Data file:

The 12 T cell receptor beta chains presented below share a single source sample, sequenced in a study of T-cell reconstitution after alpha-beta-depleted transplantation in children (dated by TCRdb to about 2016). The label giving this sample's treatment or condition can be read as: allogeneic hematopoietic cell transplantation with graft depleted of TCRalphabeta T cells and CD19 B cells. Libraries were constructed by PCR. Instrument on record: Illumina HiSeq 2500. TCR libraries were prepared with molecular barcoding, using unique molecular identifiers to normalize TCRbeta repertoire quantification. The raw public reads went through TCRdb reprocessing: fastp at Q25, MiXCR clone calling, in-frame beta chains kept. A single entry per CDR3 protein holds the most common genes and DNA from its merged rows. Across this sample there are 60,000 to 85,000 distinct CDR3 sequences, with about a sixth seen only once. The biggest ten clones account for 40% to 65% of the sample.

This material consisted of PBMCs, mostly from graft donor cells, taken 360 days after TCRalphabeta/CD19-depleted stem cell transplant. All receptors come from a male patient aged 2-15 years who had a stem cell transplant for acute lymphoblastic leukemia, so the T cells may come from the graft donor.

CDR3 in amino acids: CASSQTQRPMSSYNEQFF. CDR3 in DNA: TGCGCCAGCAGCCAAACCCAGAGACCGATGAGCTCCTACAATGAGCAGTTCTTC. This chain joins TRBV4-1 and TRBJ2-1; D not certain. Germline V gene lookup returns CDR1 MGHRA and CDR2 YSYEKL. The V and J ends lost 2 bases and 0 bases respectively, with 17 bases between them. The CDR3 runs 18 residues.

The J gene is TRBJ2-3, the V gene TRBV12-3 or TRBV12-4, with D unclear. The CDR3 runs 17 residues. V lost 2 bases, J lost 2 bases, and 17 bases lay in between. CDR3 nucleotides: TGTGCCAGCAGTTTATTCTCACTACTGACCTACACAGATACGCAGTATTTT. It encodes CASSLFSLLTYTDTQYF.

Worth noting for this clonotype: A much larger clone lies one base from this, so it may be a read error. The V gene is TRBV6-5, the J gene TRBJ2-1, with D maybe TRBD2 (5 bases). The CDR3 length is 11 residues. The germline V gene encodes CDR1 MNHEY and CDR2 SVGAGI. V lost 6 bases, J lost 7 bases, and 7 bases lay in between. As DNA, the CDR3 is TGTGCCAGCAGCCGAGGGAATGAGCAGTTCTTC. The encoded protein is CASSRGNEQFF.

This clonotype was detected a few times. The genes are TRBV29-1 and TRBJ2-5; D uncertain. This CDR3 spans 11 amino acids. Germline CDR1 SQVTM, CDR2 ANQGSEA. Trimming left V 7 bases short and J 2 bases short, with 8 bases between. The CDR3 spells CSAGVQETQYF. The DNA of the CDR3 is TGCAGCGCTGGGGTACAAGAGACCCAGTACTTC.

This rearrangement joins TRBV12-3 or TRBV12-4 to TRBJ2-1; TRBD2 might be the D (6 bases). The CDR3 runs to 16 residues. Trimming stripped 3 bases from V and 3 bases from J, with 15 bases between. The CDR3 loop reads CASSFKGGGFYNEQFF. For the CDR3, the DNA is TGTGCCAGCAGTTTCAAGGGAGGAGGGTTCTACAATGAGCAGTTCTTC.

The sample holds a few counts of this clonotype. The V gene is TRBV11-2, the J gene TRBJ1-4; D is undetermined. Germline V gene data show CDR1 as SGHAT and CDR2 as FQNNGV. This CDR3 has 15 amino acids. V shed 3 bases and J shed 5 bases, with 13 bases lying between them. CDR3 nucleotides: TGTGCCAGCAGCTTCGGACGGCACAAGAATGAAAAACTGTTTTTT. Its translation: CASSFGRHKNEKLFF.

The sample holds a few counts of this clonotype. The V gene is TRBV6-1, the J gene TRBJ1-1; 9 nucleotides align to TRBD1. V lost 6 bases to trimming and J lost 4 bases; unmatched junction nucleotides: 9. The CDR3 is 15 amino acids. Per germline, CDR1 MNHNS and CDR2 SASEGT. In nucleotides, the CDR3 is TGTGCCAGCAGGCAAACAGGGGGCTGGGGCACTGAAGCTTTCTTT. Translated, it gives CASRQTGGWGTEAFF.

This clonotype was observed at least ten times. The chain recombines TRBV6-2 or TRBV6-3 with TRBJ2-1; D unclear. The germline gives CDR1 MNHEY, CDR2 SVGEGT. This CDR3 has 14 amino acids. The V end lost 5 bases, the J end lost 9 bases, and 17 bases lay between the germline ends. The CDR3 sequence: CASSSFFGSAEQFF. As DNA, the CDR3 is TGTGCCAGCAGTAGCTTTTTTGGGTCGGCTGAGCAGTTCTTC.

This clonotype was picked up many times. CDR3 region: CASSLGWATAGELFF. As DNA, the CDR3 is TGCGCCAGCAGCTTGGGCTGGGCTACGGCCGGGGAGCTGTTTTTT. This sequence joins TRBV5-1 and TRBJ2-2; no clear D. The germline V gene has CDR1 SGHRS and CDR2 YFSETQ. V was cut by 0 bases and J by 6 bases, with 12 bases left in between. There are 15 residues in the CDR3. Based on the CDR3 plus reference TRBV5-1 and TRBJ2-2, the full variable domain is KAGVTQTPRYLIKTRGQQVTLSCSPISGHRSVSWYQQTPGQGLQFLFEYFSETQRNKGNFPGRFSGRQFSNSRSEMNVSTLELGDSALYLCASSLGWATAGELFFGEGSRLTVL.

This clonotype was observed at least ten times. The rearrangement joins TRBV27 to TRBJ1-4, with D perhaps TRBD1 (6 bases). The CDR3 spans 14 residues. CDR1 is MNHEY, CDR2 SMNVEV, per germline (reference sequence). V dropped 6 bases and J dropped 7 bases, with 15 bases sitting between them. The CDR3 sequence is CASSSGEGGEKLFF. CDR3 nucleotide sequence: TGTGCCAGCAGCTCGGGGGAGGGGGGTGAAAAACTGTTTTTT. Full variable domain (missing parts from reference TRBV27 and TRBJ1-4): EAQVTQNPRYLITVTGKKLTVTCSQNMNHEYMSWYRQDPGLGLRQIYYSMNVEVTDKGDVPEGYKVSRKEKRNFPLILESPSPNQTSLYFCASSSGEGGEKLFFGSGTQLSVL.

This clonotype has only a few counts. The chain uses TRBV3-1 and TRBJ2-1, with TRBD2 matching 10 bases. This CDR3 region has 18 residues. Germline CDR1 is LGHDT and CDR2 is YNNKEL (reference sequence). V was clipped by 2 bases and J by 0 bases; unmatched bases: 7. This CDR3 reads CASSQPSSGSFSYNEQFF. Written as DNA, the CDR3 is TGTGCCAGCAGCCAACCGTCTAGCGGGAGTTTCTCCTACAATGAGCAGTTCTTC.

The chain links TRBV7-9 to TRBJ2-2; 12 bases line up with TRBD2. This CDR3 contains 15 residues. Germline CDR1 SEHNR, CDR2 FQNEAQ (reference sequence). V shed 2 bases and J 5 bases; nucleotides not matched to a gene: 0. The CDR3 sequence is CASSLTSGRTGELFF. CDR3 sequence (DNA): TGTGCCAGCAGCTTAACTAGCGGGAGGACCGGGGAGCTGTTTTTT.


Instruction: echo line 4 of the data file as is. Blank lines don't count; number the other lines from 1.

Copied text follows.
The J gene is TRBJ2-3, the V gene TRBV12-3 or TRBV12-4, with D unclear. The CDR3 runs 17 residues. V lost 2 bases, J lost 2 bases, and 17 bases lay in between. CDR3 nucleotides: TGTGCCAGCAGTTTATTCTCACTACTGACCTACACAGATACGCAGTATTTT. It encodes CASSLFSLLTYTDTQYF.